The UK government must do more to stop plastics polluting our marine environment and entering the food chain.
That is the message of Neale Hanvey MP who has joined fellow parliamentarians, experts, and public figures in a campaign against plastic waste. The campaigners are seeking to put pressure on the UK government to include a global plastics treaty on the agenda at the G7 Summit meeting in June.
The Fife MP and his fellow signatories argue that “a globally aligned approach to tackling the plastic crisis is critical for the health of people and planet” and that the G7 is well-placed to lead efforts aimed at “tackling the scourge of plastic pollution”.
This comes as Mr Hanvey has been leading calls for UK ministers to follow the example of their French counterparts in requiring all new washing machines to be fitted with microfilters. In a written parliamentary question, Mr Hanvey explained that this would “help prevent synthetic microfibres from entering rivers and oceans”.
UK ministers remain resistant to the move and have instead pledged to continue “working with industry to encourage improved environmental outcomes”.
Commenting, Neale said:
“We produce 300 million tonnes of plastic every year and only around 10 percent of that gets recycled. The rest ends up in landfill or, even worse, in our rivers, seas and ultimately in our food chain.
“And while we can all play a part in reducing the amount of plastic we use, that will never be enough on its own. We need strong, interventionist environmental policies, and we need the whole world on board.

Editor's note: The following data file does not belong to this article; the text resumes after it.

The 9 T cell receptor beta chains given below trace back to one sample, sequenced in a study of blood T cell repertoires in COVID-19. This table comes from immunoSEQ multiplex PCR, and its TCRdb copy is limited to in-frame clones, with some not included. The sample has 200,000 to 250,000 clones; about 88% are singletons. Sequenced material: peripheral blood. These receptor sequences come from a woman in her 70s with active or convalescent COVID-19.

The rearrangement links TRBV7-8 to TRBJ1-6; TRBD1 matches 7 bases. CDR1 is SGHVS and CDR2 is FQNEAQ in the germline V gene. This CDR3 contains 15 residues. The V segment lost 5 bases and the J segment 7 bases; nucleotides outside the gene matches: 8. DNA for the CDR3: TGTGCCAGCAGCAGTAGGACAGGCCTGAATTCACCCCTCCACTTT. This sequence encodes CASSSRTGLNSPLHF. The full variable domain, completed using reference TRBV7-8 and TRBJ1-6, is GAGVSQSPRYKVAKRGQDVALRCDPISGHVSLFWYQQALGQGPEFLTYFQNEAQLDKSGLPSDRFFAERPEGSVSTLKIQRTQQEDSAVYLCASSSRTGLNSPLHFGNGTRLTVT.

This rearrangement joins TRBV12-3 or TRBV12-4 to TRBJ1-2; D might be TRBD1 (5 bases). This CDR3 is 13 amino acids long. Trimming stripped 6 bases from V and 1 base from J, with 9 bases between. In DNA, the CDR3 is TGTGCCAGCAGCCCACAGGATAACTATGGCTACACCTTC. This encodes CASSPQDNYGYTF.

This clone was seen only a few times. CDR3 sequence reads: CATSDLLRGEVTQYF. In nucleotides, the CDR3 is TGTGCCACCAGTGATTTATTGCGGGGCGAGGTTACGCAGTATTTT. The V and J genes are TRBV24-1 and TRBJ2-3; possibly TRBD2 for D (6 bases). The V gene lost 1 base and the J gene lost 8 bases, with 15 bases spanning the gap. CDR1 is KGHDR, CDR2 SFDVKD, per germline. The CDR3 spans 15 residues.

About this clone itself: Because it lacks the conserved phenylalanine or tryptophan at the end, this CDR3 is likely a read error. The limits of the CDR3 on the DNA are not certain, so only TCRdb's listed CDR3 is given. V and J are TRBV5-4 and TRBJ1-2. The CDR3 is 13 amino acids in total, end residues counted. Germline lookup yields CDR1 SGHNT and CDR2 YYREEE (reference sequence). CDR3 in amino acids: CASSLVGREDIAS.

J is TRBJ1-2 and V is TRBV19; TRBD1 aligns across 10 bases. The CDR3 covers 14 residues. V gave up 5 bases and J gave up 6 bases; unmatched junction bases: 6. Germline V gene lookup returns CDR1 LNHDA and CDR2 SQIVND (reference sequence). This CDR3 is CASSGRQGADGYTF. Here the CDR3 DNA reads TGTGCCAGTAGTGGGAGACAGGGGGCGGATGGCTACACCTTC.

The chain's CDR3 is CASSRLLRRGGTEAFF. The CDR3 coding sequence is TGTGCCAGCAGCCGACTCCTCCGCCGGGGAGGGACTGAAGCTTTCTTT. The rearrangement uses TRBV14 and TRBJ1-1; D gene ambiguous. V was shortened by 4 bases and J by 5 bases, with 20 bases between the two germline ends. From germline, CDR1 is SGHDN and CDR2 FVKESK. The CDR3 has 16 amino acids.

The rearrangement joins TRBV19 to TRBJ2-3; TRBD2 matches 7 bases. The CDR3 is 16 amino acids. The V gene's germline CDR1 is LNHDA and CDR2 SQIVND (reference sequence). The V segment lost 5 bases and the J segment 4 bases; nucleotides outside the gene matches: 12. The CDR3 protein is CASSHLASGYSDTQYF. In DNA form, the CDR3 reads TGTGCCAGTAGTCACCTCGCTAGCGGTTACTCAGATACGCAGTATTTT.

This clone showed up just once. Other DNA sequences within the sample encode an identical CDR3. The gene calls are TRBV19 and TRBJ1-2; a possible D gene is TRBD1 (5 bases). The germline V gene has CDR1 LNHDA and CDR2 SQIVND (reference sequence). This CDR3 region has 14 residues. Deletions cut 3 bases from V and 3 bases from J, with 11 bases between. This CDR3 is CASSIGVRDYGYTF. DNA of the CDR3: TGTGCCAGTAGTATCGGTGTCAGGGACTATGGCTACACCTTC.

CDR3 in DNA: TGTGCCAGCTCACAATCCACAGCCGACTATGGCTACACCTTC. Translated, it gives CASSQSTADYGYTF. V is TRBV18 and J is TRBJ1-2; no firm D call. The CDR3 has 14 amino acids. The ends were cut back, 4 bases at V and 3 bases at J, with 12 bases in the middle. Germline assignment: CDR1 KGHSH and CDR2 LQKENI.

“That’s why I’ve joined the campaign for a global plastics treaty. It’s also why I’m pushing the UK government to make microfilters mandatory in all new washing machines.
“But I’m hitting a brick wall with UK ministers who seem more interested in placating big business than seriously tackling environmental issues like plastic waste.”
In the year that COP26 will be held in Glasgow, Neale has vowed to keep up the pressure on the UK government to take “meaningful action” to address plastic waste, and to also explore other avenues to address the issue.
One approach could be for the Scottish Government to legislate on plastic waste. While most consumer powers remain reserved to Westminster, the Fife MP believes that should not preclude the Scottish Government from seizing the initiative.
“Clearly the Scottish Government has led the way on environmental issues across these islands, with ambitious and radical policies to address the climate emergency.
“I accept that a policy like mandatory microfilters in washing machines would be
impossible to impose with the current devolved powers, but there may be other ways to address the scourge of plastics on our marine environments that are within the competency of Holyrood.
“This is yet again an example of an area where I am sure the Scottish Government would be keen to act, but ministers are hamstrung by the necessary powers being held by the UK government.
“My message to ministers in London will be clear – if you are unwilling to act to address plastic waste, then devolve the powers to the Scottish Parliament.”